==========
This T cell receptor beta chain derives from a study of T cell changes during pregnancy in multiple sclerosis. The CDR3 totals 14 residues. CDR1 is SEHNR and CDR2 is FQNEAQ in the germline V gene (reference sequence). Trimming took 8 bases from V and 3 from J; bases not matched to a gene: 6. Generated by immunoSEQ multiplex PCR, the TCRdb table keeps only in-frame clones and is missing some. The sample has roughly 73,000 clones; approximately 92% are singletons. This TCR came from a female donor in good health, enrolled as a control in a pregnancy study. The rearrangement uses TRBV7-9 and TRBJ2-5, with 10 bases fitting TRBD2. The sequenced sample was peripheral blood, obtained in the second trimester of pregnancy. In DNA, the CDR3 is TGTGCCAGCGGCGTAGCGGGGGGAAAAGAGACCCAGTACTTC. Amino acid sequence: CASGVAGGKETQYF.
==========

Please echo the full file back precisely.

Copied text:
This T cell receptor beta chain derives from a study of T cell changes during pregnancy in multiple sclerosis. The CDR3 totals 14 residues. CDR1 is SEHNR and CDR2 is FQNEAQ in the germline V gene (reference sequence). Trimming took 8 bases from V and 3 from J; bases not matched to a gene: 6. Generated by immunoSEQ multiplex PCR, the TCRdb table keeps only in-frame clones and is missing some. The sample has roughly 73,000 clones; approximately 92% are singletons. This TCR came from a female donor in good health, enrolled as a control in a pregnancy study. The rearrangement uses TRBV7-9 and TRBJ2-5, with 10 bases fitting TRBD2. The sequenced sample was peripheral blood, obtained in the second trimester of pregnancy. In DNA, the CDR3 is TGTGCCAGCGGCGTAGCGGGGGGAAAAGAGACCCAGTACTTC. Amino acid sequence: CASGVAGGKETQYF.